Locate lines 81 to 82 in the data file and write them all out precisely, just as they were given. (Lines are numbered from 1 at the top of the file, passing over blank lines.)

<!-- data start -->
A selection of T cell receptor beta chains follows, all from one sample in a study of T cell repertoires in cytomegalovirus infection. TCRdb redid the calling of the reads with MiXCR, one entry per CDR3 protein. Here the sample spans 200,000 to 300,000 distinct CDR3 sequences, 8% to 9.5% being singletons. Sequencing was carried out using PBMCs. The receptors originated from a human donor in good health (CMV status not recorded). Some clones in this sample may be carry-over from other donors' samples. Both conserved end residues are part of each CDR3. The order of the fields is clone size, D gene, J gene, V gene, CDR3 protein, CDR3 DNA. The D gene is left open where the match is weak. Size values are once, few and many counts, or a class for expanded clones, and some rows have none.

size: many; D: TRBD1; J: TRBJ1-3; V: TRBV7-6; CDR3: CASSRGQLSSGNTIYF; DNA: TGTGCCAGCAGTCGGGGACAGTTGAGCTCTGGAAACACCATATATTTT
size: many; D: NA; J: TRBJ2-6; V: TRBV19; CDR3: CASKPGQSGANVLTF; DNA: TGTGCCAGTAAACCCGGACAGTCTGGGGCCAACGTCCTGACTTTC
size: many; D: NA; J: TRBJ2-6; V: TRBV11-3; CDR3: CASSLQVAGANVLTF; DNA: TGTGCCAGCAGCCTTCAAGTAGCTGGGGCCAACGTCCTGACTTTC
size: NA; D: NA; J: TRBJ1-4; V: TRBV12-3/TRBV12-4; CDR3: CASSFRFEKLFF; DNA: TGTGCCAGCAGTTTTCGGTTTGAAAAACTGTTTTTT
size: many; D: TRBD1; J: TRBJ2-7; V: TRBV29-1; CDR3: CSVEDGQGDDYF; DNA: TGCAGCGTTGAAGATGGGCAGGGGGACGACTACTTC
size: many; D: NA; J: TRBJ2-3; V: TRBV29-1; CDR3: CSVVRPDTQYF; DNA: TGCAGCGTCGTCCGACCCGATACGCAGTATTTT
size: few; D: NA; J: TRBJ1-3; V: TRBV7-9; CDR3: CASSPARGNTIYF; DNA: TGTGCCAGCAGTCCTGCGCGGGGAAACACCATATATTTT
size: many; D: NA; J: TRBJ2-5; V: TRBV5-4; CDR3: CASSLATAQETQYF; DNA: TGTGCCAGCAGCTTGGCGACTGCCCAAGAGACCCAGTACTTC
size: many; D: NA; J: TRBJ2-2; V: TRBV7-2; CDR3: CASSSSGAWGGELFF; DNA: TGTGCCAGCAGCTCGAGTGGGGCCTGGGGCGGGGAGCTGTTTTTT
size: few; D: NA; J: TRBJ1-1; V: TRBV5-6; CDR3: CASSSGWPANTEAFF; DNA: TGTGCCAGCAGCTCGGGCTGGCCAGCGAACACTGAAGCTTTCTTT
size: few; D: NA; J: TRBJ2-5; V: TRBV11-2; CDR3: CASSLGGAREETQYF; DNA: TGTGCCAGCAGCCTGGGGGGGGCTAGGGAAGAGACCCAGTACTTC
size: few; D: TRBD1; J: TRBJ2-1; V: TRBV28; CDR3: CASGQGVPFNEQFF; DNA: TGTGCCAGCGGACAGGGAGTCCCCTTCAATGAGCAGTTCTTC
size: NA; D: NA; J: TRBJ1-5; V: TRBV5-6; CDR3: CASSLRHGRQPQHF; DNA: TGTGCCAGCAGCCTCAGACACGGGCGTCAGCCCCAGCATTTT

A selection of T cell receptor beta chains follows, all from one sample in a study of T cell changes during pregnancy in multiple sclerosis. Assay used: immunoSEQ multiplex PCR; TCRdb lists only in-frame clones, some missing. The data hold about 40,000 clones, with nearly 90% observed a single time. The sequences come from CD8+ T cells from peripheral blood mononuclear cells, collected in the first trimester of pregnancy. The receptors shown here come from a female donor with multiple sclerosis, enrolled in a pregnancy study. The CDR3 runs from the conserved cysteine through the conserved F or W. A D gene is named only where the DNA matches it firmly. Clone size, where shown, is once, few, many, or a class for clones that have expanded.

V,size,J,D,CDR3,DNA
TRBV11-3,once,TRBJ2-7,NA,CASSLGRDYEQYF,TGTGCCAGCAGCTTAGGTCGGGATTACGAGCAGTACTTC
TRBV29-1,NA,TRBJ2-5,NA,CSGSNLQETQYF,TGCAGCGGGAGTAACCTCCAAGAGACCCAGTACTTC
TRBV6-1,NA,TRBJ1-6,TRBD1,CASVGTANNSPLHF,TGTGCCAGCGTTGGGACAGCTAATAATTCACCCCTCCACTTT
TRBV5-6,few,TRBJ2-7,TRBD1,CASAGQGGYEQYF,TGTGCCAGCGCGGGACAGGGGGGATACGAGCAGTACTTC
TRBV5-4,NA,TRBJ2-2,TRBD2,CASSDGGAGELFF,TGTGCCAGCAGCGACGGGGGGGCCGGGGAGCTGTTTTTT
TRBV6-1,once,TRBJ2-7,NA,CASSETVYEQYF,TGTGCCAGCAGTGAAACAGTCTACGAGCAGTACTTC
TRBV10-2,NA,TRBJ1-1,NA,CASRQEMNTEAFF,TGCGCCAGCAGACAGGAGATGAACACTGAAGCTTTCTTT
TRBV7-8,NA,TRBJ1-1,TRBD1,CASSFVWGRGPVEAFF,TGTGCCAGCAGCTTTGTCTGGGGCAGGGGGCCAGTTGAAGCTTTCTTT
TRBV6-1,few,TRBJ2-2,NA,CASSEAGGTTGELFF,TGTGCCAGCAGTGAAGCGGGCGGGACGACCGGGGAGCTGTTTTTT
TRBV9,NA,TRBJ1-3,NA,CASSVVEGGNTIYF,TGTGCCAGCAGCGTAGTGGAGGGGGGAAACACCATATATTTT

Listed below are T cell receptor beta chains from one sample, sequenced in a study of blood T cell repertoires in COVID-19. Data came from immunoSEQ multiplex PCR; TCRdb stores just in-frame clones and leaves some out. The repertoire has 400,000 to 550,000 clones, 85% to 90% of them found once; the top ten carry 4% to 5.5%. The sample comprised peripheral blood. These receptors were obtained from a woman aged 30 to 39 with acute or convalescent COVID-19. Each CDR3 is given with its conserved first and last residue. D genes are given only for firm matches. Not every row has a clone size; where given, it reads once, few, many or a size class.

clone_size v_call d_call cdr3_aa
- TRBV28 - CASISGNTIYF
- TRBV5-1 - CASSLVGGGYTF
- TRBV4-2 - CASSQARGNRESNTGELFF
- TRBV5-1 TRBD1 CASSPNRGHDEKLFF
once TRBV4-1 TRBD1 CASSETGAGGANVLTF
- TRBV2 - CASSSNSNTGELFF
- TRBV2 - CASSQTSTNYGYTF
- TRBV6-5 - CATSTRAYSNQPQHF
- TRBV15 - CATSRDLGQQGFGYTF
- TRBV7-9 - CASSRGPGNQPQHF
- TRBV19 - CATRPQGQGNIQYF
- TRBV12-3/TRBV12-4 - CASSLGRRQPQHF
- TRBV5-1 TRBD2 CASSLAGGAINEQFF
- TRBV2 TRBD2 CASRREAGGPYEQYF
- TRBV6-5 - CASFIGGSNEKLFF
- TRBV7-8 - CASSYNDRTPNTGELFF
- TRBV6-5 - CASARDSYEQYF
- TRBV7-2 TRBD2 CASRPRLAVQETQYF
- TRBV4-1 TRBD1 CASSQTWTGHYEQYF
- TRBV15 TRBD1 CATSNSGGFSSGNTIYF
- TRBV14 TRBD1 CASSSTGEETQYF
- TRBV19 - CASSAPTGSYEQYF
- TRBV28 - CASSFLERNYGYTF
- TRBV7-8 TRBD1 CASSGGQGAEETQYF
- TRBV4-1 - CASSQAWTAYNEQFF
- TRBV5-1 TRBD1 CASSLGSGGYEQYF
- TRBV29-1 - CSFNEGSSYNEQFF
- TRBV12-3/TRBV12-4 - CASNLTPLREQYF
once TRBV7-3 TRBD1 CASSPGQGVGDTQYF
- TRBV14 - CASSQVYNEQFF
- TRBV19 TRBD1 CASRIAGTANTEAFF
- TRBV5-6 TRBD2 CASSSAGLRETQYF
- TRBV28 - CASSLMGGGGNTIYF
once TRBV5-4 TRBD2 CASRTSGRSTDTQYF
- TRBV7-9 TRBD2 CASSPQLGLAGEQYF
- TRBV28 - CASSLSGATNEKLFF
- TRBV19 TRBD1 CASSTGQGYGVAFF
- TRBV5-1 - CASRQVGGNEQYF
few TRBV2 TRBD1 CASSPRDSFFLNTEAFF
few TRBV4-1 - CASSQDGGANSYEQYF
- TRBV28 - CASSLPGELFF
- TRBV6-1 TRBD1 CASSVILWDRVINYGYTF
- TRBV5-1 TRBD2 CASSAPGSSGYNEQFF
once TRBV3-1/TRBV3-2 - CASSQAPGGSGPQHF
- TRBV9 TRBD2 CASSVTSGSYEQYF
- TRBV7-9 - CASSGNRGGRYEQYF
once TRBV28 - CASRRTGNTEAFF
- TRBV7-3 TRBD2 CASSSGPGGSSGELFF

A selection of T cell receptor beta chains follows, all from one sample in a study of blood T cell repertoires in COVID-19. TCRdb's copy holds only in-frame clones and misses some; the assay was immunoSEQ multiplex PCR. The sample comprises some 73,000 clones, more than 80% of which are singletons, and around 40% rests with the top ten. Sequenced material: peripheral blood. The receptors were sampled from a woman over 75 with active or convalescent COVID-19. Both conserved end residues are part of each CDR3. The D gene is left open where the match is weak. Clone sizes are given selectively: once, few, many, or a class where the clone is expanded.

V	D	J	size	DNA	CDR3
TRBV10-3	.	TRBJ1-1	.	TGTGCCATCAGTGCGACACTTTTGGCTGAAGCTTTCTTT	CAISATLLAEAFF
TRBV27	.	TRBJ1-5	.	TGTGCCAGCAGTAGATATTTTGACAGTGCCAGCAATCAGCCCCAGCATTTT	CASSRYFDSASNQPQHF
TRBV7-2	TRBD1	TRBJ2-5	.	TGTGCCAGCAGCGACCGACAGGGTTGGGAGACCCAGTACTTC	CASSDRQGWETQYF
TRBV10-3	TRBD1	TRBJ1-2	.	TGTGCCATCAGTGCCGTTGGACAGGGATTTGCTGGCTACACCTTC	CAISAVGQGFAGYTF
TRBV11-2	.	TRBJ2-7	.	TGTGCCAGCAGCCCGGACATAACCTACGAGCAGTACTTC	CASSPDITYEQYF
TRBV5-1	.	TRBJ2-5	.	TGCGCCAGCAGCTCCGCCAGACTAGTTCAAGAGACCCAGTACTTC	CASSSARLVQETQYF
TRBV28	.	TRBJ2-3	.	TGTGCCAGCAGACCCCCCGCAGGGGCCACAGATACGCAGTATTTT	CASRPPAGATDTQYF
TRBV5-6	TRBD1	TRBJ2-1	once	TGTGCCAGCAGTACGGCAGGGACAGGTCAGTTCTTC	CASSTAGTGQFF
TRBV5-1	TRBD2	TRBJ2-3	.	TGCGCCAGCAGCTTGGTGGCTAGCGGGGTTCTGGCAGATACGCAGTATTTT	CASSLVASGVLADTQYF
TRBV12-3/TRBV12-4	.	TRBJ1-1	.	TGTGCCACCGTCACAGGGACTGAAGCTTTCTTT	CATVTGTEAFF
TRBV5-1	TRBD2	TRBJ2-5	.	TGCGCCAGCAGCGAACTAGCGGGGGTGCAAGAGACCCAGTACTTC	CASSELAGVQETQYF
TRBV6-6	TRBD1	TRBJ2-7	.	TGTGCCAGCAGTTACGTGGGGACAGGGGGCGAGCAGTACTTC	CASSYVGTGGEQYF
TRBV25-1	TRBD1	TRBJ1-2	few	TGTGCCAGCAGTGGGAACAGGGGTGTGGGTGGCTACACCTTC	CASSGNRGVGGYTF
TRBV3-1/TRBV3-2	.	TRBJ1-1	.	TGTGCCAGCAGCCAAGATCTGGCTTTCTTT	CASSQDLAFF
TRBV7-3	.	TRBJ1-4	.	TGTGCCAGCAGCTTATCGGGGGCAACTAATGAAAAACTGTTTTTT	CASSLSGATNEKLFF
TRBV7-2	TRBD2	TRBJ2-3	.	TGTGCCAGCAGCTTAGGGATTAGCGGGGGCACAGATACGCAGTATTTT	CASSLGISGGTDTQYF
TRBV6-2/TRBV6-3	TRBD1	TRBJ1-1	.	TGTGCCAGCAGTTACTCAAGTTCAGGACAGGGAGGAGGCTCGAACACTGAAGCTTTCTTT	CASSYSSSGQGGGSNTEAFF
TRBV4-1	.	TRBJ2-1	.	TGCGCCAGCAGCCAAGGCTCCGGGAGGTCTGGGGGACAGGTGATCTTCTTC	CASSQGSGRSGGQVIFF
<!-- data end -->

TRBV7-2	TRBD1	TRBJ2-5	.	TGTGCCAGCAGCGACCGACAGGGTTGGGAGACCCAGTACTTC	CASSDRQGWETQYF
TRBV10-3	TRBD1	TRBJ1-2	.	TGTGCCATCAGTGCCGTTGGACAGGGATTTGCTGGCTACACCTTC	CAISAVGQGFAGYTF